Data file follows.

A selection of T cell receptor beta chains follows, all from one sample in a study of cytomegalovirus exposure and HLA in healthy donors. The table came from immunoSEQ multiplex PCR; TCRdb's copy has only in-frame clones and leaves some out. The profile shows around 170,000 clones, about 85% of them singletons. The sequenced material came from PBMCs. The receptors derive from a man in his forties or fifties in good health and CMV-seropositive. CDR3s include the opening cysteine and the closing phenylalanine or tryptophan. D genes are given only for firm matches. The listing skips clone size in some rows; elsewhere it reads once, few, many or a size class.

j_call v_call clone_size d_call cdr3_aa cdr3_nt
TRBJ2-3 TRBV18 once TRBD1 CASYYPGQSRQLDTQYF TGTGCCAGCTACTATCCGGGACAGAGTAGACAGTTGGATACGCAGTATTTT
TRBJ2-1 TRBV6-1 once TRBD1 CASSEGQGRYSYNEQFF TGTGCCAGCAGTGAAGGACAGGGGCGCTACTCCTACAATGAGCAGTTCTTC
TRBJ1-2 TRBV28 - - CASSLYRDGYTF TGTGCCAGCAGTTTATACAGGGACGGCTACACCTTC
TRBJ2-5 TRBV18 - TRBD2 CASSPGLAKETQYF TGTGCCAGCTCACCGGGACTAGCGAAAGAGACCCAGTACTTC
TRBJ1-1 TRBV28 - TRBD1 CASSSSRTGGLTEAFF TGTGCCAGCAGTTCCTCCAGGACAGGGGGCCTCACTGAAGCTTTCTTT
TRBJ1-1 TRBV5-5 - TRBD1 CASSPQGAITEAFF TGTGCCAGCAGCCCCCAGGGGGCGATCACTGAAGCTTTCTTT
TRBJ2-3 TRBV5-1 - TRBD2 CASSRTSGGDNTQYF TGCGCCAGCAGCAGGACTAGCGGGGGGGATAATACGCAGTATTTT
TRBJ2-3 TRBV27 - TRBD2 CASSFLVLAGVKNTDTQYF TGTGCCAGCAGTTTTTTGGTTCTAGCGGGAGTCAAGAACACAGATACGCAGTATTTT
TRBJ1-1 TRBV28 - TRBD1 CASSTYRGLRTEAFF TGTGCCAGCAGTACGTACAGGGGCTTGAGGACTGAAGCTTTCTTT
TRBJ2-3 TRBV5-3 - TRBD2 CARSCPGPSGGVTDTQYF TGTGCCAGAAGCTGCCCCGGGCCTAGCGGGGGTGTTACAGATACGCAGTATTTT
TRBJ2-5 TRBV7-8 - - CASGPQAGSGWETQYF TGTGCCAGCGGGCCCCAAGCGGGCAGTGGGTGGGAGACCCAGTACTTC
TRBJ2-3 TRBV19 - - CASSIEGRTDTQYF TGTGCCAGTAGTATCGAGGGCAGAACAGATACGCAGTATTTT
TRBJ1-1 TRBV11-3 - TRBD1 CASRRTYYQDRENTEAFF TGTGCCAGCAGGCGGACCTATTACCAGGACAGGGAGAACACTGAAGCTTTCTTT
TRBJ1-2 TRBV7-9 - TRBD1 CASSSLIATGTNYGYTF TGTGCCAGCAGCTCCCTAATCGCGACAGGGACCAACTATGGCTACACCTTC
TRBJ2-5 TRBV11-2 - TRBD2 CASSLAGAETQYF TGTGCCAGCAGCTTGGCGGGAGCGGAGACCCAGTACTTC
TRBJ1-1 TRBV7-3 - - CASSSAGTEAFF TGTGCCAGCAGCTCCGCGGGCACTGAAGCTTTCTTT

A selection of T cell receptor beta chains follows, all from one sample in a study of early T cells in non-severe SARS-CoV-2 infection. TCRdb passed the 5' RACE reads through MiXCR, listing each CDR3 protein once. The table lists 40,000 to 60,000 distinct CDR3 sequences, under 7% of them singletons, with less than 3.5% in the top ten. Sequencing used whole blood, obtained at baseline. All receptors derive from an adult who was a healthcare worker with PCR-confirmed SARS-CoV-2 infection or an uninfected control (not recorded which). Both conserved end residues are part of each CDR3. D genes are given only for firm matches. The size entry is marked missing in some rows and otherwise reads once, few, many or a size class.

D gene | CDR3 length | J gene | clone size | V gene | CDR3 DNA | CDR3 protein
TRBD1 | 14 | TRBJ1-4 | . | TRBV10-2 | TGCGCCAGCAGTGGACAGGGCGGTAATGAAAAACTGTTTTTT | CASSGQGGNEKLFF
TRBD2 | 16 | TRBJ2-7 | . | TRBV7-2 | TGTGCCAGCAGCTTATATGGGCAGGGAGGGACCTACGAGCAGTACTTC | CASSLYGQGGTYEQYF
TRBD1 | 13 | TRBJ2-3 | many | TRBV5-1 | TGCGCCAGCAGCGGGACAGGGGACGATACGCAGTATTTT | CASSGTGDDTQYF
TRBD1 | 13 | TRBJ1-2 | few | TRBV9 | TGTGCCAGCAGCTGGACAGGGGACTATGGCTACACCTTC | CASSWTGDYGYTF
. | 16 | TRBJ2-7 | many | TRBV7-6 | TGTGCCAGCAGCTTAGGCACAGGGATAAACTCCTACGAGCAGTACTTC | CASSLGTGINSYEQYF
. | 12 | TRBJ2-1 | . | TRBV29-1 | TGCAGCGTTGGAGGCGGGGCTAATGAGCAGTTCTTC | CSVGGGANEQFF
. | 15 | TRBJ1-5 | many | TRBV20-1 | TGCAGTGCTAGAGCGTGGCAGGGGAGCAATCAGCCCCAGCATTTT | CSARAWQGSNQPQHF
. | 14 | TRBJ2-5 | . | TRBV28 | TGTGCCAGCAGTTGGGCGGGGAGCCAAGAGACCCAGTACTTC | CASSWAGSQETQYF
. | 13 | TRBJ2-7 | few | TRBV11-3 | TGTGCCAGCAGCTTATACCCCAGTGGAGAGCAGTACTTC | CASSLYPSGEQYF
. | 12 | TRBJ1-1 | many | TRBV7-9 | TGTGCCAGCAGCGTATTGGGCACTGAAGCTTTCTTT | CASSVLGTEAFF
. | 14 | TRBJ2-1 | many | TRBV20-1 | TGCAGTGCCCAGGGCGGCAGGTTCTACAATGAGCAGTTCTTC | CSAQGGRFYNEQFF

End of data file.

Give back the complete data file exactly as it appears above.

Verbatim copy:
A selection of T cell receptor beta chains follows, all from one sample in a study of cytomegalovirus exposure and HLA in healthy donors. The table came from immunoSEQ multiplex PCR; TCRdb's copy has only in-frame clones and leaves some out. The profile shows around 170,000 clones, about 85% of them singletons. The sequenced material came from PBMCs. The receptors derive from a man in his forties or fifties in good health and CMV-seropositive. CDR3s include the opening cysteine and the closing phenylalanine or tryptophan. D genes are given only for firm matches. The listing skips clone size in some rows; elsewhere it reads once, few, many or a size class.

j_call v_call clone_size d_call cdr3_aa cdr3_nt
TRBJ2-3 TRBV18 once TRBD1 CASYYPGQSRQLDTQYF TGTGCCAGCTACTATCCGGGACAGAGTAGACAGTTGGATACGCAGTATTTT
TRBJ2-1 TRBV6-1 once TRBD1 CASSEGQGRYSYNEQFF TGTGCCAGCAGTGAAGGACAGGGGCGCTACTCCTACAATGAGCAGTTCTTC
TRBJ1-2 TRBV28 - - CASSLYRDGYTF TGTGCCAGCAGTTTATACAGGGACGGCTACACCTTC
TRBJ2-5 TRBV18 - TRBD2 CASSPGLAKETQYF TGTGCCAGCTCACCGGGACTAGCGAAAGAGACCCAGTACTTC
TRBJ1-1 TRBV28 - TRBD1 CASSSSRTGGLTEAFF TGTGCCAGCAGTTCCTCCAGGACAGGGGGCCTCACTGAAGCTTTCTTT
TRBJ1-1 TRBV5-5 - TRBD1 CASSPQGAITEAFF TGTGCCAGCAGCCCCCAGGGGGCGATCACTGAAGCTTTCTTT
TRBJ2-3 TRBV5-1 - TRBD2 CASSRTSGGDNTQYF TGCGCCAGCAGCAGGACTAGCGGGGGGGATAATACGCAGTATTTT
TRBJ2-3 TRBV27 - TRBD2 CASSFLVLAGVKNTDTQYF TGTGCCAGCAGTTTTTTGGTTCTAGCGGGAGTCAAGAACACAGATACGCAGTATTTT
TRBJ1-1 TRBV28 - TRBD1 CASSTYRGLRTEAFF TGTGCCAGCAGTACGTACAGGGGCTTGAGGACTGAAGCTTTCTTT
TRBJ2-3 TRBV5-3 - TRBD2 CARSCPGPSGGVTDTQYF TGTGCCAGAAGCTGCCCCGGGCCTAGCGGGGGTGTTACAGATACGCAGTATTTT
TRBJ2-5 TRBV7-8 - - CASGPQAGSGWETQYF TGTGCCAGCGGGCCCCAAGCGGGCAGTGGGTGGGAGACCCAGTACTTC
TRBJ2-3 TRBV19 - - CASSIEGRTDTQYF TGTGCCAGTAGTATCGAGGGCAGAACAGATACGCAGTATTTT
TRBJ1-1 TRBV11-3 - TRBD1 CASRRTYYQDRENTEAFF TGTGCCAGCAGGCGGACCTATTACCAGGACAGGGAGAACACTGAAGCTTTCTTT
TRBJ1-2 TRBV7-9 - TRBD1 CASSSLIATGTNYGYTF TGTGCCAGCAGCTCCCTAATCGCGACAGGGACCAACTATGGCTACACCTTC
TRBJ2-5 TRBV11-2 - TRBD2 CASSLAGAETQYF TGTGCCAGCAGCTTGGCGGGAGCGGAGACCCAGTACTTC
TRBJ1-1 TRBV7-3 - - CASSSAGTEAFF TGTGCCAGCAGCTCCGCGGGCACTGAAGCTTTCTTT

A selection of T cell receptor beta chains follows, all from one sample in a study of early T cells in non-severe SARS-CoV-2 infection. TCRdb passed the 5' RACE reads through MiXCR, listing each CDR3 protein once. The table lists 40,000 to 60,000 distinct CDR3 sequences, under 7% of them singletons, with less than 3.5% in the top ten. Sequencing used whole blood, obtained at baseline. All receptors derive from an adult who was a healthcare worker with PCR-confirmed SARS-CoV-2 infection or an uninfected control (not recorded which). Both conserved end residues are part of each CDR3. D genes are given only for firm matches. The size entry is marked missing in some rows and otherwise reads once, few, many or a size class.

D gene | CDR3 length | J gene | clone size | V gene | CDR3 DNA | CDR3 protein
TRBD1 | 14 | TRBJ1-4 | . | TRBV10-2 | TGCGCCAGCAGTGGACAGGGCGGTAATGAAAAACTGTTTTTT | CASSGQGGNEKLFF
TRBD2 | 16 | TRBJ2-7 | . | TRBV7-2 | TGTGCCAGCAGCTTATATGGGCAGGGAGGGACCTACGAGCAGTACTTC | CASSLYGQGGTYEQYF
TRBD1 | 13 | TRBJ2-3 | many | TRBV5-1 | TGCGCCAGCAGCGGGACAGGGGACGATACGCAGTATTTT | CASSGTGDDTQYF
TRBD1 | 13 | TRBJ1-2 | few | TRBV9 | TGTGCCAGCAGCTGGACAGGGGACTATGGCTACACCTTC | CASSWTGDYGYTF
. | 16 | TRBJ2-7 | many | TRBV7-6 | TGTGCCAGCAGCTTAGGCACAGGGATAAACTCCTACGAGCAGTACTTC | CASSLGTGINSYEQYF
. | 12 | TRBJ2-1 | . | TRBV29-1 | TGCAGCGTTGGAGGCGGGGCTAATGAGCAGTTCTTC | CSVGGGANEQFF
. | 15 | TRBJ1-5 | many | TRBV20-1 | TGCAGTGCTAGAGCGTGGCAGGGGAGCAATCAGCCCCAGCATTTT | CSARAWQGSNQPQHF
. | 14 | TRBJ2-5 | . | TRBV28 | TGTGCCAGCAGTTGGGCGGGGAGCCAAGAGACCCAGTACTTC | CASSWAGSQETQYF
. | 13 | TRBJ2-7 | few | TRBV11-3 | TGTGCCAGCAGCTTATACCCCAGTGGAGAGCAGTACTTC | CASSLYPSGEQYF
. | 12 | TRBJ1-1 | many | TRBV7-9 | TGTGCCAGCAGCGTATTGGGCACTGAAGCTTTCTTT | CASSVLGTEAFF
. | 14 | TRBJ2-1 | many | TRBV20-1 | TGCAGTGCCCAGGGCGGCAGGTTCTACAATGAGCAGTTCTTC | CSAQGGRFYNEQFF